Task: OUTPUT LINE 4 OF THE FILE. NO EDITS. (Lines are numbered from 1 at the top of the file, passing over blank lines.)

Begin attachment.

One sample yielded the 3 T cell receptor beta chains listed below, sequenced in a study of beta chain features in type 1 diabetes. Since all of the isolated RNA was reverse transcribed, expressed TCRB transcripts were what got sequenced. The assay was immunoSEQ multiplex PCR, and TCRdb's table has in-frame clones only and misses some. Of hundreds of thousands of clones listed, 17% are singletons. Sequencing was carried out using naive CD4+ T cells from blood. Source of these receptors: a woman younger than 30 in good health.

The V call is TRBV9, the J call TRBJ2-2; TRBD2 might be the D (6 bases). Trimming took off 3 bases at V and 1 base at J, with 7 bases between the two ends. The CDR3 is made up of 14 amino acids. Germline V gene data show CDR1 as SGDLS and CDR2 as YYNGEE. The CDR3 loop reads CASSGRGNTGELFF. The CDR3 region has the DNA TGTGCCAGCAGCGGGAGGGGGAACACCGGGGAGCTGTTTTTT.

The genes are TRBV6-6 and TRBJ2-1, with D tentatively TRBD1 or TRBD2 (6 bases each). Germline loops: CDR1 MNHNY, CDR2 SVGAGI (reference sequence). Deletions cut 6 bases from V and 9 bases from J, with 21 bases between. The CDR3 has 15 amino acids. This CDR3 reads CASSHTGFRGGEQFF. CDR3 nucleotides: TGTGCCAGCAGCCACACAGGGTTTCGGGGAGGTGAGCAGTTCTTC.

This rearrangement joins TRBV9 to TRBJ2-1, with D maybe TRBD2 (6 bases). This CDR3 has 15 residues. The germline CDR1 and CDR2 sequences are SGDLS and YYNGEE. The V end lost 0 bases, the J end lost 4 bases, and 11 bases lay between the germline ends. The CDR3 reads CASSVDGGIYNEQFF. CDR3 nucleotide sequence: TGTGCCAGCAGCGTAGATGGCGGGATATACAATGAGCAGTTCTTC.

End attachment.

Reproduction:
This rearrangement joins TRBV9 to TRBJ2-1, with D maybe TRBD2 (6 bases). This CDR3 has 15 residues. The germline CDR1 and CDR2 sequences are SGDLS and YYNGEE. The V end lost 0 bases, the J end lost 4 bases, and 11 bases lay between the germline ends. The CDR3 reads CASSVDGGIYNEQFF. CDR3 nucleotide sequence: TGTGCCAGCAGCGTAGATGGCGGGATATACAATGAGCAGTTCTTC.